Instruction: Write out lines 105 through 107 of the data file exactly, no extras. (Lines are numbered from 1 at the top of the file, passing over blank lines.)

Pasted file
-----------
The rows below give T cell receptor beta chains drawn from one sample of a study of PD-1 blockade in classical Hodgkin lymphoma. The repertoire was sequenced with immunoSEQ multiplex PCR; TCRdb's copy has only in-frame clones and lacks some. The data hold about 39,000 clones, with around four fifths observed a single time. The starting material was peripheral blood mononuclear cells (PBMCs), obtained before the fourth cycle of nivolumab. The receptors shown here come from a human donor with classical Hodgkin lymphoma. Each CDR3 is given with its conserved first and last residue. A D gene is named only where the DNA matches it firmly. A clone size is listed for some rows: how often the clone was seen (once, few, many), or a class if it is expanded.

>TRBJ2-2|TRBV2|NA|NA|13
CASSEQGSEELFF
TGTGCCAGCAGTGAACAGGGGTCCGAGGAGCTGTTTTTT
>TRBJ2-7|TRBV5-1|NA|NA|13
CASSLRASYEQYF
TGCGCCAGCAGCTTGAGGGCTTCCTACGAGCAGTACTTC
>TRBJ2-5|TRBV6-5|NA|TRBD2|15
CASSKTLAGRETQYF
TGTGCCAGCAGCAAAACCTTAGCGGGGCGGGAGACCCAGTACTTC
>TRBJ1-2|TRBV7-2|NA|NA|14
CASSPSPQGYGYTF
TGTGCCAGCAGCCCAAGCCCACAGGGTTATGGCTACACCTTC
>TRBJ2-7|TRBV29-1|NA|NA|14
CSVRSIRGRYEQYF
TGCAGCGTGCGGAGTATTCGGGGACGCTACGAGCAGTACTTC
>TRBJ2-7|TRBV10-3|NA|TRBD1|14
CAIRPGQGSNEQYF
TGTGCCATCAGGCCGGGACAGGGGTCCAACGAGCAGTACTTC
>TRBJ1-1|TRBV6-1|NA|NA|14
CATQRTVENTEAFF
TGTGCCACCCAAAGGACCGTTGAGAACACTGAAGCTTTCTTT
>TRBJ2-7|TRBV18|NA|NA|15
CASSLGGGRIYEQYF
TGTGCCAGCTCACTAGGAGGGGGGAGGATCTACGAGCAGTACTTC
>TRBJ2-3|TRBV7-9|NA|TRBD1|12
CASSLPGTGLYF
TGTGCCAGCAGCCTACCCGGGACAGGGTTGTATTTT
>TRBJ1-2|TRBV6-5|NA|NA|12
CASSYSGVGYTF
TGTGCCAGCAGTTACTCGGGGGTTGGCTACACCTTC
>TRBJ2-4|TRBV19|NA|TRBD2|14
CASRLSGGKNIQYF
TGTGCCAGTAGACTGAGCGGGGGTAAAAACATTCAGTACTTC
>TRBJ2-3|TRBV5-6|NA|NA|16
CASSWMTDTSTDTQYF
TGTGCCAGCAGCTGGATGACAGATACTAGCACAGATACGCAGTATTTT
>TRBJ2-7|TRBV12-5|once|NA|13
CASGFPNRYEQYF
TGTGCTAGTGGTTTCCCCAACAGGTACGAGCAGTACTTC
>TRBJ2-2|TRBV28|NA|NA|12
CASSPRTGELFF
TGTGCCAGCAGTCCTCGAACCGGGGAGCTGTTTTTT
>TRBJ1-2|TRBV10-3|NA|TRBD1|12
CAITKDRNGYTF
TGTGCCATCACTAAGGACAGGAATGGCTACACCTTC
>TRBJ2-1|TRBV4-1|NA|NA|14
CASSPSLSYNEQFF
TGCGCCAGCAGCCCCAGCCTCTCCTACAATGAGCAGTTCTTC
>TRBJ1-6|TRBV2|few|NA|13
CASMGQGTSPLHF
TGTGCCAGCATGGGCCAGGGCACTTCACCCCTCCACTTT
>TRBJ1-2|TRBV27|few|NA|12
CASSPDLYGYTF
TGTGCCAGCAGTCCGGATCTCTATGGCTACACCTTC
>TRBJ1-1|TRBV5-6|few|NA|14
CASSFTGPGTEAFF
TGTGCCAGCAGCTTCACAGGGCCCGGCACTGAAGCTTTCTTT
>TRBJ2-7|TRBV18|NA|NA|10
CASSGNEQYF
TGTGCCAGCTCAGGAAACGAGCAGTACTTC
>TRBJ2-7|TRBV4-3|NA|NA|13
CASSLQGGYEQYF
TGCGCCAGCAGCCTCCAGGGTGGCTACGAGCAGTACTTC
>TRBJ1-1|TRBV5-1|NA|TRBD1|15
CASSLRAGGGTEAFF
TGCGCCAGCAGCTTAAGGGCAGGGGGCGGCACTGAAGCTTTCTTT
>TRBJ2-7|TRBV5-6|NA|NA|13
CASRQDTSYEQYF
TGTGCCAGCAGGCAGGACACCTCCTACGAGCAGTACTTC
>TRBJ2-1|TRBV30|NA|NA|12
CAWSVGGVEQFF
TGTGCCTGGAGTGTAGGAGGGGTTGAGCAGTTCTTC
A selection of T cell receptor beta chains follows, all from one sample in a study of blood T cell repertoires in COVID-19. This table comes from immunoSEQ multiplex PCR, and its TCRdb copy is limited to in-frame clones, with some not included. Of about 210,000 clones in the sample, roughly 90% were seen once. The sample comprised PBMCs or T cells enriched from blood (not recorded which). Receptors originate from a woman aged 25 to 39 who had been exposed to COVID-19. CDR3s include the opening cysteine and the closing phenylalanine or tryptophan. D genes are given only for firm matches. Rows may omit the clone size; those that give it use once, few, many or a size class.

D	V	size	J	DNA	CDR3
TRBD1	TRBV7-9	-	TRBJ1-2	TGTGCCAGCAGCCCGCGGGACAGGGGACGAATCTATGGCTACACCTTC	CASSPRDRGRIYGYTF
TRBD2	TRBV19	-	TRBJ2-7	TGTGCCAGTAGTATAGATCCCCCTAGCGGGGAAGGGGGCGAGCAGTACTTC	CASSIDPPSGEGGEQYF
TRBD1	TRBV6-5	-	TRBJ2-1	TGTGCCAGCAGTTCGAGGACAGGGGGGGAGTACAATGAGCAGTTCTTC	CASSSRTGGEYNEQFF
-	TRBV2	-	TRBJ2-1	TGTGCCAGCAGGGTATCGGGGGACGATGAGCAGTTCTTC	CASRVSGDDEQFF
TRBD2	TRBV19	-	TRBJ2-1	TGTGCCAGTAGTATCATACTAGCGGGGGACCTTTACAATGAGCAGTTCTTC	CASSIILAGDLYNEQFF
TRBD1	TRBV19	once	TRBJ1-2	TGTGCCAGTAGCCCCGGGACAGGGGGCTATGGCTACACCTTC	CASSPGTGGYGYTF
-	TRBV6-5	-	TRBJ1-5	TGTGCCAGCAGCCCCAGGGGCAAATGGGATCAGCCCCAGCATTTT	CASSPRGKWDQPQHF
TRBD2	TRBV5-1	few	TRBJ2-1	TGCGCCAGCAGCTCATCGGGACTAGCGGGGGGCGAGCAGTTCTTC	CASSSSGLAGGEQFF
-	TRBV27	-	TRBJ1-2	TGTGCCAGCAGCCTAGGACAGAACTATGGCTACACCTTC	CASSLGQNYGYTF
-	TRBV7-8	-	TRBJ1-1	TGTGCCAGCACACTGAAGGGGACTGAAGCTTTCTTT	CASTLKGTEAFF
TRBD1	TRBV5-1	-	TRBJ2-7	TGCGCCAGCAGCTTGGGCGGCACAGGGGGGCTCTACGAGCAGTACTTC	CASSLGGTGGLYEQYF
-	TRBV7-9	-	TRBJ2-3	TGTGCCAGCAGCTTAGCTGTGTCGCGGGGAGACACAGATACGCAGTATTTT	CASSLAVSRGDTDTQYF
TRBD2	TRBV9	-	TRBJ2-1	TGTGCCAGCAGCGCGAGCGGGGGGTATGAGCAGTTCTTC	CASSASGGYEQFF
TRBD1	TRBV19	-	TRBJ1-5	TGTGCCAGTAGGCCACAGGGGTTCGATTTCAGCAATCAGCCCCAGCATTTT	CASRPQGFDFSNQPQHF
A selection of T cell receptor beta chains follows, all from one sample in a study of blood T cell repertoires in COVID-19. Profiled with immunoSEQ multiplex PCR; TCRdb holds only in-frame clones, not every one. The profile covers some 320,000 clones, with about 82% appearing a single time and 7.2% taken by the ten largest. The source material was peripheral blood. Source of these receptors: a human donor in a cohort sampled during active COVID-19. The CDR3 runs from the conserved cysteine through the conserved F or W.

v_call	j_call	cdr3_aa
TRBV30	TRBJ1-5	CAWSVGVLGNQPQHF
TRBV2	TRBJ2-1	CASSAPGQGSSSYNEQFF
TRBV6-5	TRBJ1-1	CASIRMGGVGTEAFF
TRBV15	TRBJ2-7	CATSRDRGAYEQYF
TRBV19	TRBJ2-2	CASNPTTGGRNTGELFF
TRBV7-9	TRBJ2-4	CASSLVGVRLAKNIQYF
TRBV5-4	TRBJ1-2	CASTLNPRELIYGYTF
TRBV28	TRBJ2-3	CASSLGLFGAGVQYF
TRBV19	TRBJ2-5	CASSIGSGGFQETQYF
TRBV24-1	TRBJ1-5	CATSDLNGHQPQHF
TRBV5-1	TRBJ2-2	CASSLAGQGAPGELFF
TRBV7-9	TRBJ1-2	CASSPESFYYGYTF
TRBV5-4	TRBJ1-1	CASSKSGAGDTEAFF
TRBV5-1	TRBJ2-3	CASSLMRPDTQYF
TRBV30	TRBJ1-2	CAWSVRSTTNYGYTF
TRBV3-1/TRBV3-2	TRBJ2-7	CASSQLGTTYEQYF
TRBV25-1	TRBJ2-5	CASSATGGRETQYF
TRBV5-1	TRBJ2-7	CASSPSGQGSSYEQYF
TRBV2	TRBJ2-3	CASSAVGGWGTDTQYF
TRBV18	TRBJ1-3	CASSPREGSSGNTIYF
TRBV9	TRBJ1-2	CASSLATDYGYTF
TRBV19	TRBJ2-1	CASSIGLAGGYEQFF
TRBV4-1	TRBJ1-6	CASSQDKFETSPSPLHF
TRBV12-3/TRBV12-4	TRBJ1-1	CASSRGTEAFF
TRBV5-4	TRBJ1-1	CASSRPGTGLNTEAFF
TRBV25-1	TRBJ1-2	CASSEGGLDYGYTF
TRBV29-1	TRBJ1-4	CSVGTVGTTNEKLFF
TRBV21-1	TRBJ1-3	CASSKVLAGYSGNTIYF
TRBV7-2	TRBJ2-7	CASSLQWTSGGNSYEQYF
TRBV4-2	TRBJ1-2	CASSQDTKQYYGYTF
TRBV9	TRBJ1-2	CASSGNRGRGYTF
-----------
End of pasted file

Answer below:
TRBV5-1	TRBJ2-3	CASSLMRPDTQYF
TRBV30	TRBJ1-2	CAWSVRSTTNYGYTF
TRBV3-1/TRBV3-2	TRBJ2-7	CASSQLGTTYEQYF